Chapter 6: Transitions and Thought Patterns
Lab Activity 28: The Listing Pattern
To use addition transitions and the listing pattern to see the relationship of details to the main idea.
Step 2: Read the remainder of the interview and select the appropriate addition transition to fill in the blank.
Williams has noticed that the first thing former major league players want to talk about are their connections to Babe Ruth.
Dot Marrow said husband Bucks proudest moment was when, as a pitcher for the Detroit Tigers, he hit Babe Ruth. Another example is the framed 1933 newspaper photograph Tigers catcher Roger Hayworth has of himself tagging Ruth as he is sliding into home.
Like other fans, Williams says Babe Ruth remains the legendary hero of American baseball. According to Williams, Ruth did everything he could to stir up the press and the public. For instance, in the 1932 World Series at Chicagos Wrigley Field, Ruth is credited with the remark, If I had to play in a dump like this every day, Id play for half my salary. His implication was that it would be easier to hit a home run in the Chicago stadium.
Game 3 of that same World Series is one of Williamss favorites. Oh, there was so much stuff going on in that game, he adds. The Wrigley Field people in Chicago were ready to kill him, and Babe liked it.
The fifth inning of that game became a memorable moment in baseball history, and most of it is really just legend. Joe Sewell flies out to center field, and then Babe steps up with one out on the board. The first two pitches are down the middle with a curve, and the umpire takes both of them for strikes. As the Chicago fans scream, and the infield chatters at Babe, Ruth outstretches his arm and holds up two fingers.
The legend, Williams says, is that Ruth was pointing to the place he would hit the ball, but according to Billy Herman, the second baseman, and Cubs catcher Leo Gabby Hartman, Ruth was saying, Thats just two (strikes). It only takes one to hit it.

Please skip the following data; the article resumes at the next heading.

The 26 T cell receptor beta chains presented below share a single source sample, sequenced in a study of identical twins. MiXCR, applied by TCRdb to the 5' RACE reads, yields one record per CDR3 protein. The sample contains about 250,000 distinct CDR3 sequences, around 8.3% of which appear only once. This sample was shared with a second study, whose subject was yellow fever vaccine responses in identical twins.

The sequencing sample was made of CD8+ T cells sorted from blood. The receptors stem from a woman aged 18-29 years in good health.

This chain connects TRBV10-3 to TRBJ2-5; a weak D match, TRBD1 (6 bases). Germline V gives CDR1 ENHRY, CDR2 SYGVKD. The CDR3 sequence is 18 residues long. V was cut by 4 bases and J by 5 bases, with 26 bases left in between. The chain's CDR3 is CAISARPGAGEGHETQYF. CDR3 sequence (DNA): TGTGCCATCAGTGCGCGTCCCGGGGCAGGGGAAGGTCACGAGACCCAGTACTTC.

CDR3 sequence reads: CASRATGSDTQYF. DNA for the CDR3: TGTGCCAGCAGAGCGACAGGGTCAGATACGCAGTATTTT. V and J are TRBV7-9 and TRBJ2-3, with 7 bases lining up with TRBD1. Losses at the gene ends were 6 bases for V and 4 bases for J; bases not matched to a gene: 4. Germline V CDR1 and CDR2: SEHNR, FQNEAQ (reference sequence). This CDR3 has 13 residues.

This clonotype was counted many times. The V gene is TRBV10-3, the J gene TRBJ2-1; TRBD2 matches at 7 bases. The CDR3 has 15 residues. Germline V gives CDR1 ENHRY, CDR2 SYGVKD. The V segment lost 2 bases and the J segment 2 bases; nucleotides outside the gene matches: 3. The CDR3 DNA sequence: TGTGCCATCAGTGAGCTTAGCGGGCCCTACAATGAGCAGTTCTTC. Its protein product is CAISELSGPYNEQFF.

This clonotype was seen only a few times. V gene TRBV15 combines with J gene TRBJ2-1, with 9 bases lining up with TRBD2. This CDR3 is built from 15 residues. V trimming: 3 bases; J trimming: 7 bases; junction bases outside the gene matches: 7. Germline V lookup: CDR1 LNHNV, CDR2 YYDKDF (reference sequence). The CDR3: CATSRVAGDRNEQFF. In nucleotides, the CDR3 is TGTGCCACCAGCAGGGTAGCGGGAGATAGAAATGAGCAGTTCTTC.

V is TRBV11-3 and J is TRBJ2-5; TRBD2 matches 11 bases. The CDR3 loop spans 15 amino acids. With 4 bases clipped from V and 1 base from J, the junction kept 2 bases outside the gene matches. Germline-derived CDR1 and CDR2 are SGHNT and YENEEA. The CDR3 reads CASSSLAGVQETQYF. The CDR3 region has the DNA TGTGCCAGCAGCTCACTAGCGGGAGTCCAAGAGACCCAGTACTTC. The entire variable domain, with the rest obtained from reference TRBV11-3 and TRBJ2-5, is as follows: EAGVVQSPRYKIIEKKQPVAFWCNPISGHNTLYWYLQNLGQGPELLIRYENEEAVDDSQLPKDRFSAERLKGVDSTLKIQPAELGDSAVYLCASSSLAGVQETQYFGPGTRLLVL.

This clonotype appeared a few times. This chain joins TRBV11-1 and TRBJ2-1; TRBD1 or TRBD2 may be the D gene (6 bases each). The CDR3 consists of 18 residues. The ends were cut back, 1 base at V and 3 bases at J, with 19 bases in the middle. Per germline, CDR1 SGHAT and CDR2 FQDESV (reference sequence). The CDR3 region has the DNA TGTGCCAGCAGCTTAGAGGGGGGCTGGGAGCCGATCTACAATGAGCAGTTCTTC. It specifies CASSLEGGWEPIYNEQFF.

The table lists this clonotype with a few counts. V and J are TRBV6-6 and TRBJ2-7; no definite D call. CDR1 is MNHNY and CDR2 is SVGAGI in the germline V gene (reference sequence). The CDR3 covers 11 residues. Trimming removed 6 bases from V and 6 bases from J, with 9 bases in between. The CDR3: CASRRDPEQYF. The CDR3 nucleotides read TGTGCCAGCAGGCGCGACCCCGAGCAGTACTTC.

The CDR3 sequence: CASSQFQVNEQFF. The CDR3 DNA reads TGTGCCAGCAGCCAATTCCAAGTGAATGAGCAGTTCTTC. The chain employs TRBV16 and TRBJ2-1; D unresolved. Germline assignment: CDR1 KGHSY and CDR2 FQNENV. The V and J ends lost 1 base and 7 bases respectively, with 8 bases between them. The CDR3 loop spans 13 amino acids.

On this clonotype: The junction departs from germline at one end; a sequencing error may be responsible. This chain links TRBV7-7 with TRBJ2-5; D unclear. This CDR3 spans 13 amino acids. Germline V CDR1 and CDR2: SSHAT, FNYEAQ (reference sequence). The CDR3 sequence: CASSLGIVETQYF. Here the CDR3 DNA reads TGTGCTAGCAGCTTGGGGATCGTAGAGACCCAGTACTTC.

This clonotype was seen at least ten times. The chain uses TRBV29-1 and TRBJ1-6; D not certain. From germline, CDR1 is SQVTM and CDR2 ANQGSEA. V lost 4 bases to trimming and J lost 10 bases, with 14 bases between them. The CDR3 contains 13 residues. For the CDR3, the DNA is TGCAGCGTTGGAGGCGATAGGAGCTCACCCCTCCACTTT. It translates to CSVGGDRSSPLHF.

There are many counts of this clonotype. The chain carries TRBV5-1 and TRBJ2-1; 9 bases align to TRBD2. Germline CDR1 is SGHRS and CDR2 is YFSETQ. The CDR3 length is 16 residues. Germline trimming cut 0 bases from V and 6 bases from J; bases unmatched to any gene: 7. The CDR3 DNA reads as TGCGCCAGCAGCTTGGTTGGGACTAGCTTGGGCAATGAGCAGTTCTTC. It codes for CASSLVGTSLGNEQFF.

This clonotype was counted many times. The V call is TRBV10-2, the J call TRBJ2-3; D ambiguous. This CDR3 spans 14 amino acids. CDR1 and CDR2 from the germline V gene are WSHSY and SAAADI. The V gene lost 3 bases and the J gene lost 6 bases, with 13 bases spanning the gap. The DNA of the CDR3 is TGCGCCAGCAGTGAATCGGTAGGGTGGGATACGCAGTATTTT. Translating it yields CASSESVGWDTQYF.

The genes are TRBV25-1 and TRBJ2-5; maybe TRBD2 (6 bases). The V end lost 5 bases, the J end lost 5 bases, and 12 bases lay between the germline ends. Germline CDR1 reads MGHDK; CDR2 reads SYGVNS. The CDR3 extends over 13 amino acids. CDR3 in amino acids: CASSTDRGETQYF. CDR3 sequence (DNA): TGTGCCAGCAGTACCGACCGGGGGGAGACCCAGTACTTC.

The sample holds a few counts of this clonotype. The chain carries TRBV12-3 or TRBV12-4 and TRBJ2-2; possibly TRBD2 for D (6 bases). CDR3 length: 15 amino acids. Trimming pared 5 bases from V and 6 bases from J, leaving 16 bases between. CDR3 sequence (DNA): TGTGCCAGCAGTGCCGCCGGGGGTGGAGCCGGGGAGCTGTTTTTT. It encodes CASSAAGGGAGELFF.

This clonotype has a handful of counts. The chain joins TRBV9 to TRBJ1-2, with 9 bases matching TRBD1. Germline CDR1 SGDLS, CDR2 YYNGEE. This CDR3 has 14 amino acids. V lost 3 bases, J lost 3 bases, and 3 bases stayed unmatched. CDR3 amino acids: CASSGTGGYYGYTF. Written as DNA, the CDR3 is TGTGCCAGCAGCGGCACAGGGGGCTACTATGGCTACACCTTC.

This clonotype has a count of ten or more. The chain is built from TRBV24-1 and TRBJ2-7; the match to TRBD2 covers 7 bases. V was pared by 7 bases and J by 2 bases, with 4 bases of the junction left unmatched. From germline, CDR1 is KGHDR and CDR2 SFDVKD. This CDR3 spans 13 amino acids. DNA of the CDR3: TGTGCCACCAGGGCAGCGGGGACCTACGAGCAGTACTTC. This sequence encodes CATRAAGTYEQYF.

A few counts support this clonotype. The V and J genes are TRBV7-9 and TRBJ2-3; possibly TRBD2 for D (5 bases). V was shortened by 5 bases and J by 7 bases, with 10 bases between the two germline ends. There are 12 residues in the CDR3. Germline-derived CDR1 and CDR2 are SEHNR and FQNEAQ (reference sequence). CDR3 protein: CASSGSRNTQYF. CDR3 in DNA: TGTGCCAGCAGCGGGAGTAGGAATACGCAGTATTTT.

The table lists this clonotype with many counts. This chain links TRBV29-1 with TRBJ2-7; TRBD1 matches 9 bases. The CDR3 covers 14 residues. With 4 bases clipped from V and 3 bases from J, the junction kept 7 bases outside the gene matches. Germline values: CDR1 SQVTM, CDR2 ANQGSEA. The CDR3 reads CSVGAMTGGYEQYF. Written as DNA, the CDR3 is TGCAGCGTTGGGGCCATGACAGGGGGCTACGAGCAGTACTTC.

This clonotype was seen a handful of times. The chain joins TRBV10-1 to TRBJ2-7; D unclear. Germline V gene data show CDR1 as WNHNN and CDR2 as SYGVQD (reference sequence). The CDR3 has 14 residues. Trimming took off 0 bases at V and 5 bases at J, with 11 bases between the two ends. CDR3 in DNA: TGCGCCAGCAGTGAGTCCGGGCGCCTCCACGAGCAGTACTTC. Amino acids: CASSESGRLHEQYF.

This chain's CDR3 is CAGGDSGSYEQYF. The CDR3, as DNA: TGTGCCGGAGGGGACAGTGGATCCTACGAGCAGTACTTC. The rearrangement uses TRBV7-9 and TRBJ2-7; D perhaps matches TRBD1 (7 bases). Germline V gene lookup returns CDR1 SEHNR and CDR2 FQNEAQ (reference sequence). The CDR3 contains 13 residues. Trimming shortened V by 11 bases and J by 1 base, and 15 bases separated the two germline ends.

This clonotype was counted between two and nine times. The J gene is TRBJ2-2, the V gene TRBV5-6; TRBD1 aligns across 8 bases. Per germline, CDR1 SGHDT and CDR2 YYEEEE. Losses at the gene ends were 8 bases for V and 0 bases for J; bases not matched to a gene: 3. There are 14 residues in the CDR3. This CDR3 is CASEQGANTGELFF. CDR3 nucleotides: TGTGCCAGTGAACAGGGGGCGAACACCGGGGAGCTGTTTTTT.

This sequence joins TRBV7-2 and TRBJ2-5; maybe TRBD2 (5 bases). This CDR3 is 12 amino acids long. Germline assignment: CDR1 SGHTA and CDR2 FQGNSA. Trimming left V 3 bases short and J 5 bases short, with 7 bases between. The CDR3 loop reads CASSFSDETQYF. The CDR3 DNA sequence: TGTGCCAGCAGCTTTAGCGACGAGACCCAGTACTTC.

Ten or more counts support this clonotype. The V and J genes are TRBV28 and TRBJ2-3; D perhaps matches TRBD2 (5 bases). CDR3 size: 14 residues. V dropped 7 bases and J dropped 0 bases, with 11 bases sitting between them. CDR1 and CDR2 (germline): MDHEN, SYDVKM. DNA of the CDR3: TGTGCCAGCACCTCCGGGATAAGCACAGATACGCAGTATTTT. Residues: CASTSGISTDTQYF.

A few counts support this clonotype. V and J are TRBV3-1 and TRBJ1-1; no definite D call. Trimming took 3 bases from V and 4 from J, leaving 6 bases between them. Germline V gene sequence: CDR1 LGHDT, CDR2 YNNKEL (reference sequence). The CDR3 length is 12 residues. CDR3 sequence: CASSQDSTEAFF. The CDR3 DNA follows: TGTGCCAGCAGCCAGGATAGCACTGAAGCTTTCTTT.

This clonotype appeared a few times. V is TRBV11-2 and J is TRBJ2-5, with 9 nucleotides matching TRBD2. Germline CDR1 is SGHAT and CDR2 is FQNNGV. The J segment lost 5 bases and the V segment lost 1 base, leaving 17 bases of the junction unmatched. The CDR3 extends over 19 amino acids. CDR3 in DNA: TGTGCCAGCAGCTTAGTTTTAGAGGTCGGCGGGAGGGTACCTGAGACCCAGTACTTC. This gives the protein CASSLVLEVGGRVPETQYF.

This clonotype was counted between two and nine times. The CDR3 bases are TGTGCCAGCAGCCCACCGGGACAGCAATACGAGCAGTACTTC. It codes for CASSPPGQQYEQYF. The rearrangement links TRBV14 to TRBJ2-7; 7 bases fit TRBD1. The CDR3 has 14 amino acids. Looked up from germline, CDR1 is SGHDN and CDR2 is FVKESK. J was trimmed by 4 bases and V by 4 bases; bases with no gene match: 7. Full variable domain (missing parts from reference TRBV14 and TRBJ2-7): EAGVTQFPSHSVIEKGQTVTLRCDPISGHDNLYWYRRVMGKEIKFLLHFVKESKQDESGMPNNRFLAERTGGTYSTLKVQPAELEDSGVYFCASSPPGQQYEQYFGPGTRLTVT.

Ruth swings at the next pitch. The ball goes past the outfield wall, past the grandstands, past the grandstand wall, and out onto to Waveland Avenue. Most people still say thats the longest one ever hit in Wrigley Field, Williams adds with wistful note.
The Yankee bench said thats right where he pointed. And, of course, when questioned by the press the next day, Ruth agreed.
Another connection to Babe Ruth was so unpleasant that the Yankees organization kept it out of the press. While on the road one year, some team members experienced a rash of thefts: money and personal items kept mysteriously disappearing. To touch another teammates property was taboo, so it became a great concern.
Babe, however, decided to set a trap. He marked five $100 bills. When he returned late one night, after another infamous evening of hard partying, he first checked the belongings of his roommate, who was in a deep sleep. When Ruth found his gold pocket watch and the marked bills in the players duffle bag, he locked the door, and began beating his roommate. Despite the calls and banging on the door by hotel security and teammates, Ruth continued to pummel the player.
When he finally unlocked the door and produced the thief, the manager kicked the player off the team and the American League blackballed him, recalls Williams.
The player, however, was later picked up by the National League, and he played for the St. Louis Cardinals for many years before eventually managing the Dodgers.
The player was Leo Durocher, the man famous for the comment, Nice guys finish last.
While Durocher isnt Williamss hero, he has managed to collect many stories and his autographed memorabilia, including his 1961 contract to coach the Dodgers. According to a quote in Durochers biography, The Lip, he said that he agreed to coach the Dodgers for $25,000, complaining that it was half the salary he had received for his last managerial job. But I have the contract for that job, Doug says with a mischievous cock of his head, and it was only for $13,000. Other items include an autographed photo, baseball, and even a Colliers magazine displaying Durochers family, with the caption, Laraine Taught Leo: Nice Guys Finish First.
Although Durocher fails to measure up to Williamss ideal in a baseball player, Joe Sewell is held in high esteem. He was the first one who wrote me detailed letters. Because of his size—55 and 148 pounds—his sharp eyes, and his quick reflexes, he was known as the most difficult to strike out. In one season, with 608 at bats, he only struck out four times.
Several years ago in New Orleans I had a dream about Sewell, Williams says. In fact, it was so vivid, it was almost like a visitation. In it, I am in a huge auditorium, and Sewell and Tris Speakman, the manager of the Indians in the 20s, were on the stage. Joe Sewell explains that they are there to take questions, and he says, pointing at me, And I want to start right here down at the front with my good friend Doug Williams.
So I ask what he learned playing for Tris Speakman that later helped him as a coach. In my dream, he says, Tris taught me to always make the opposition commit himself. Force his hand and cause him to commit. Then base your action on what he does. Force your opponents hand into acting, and then make your response a reaction to what he does.
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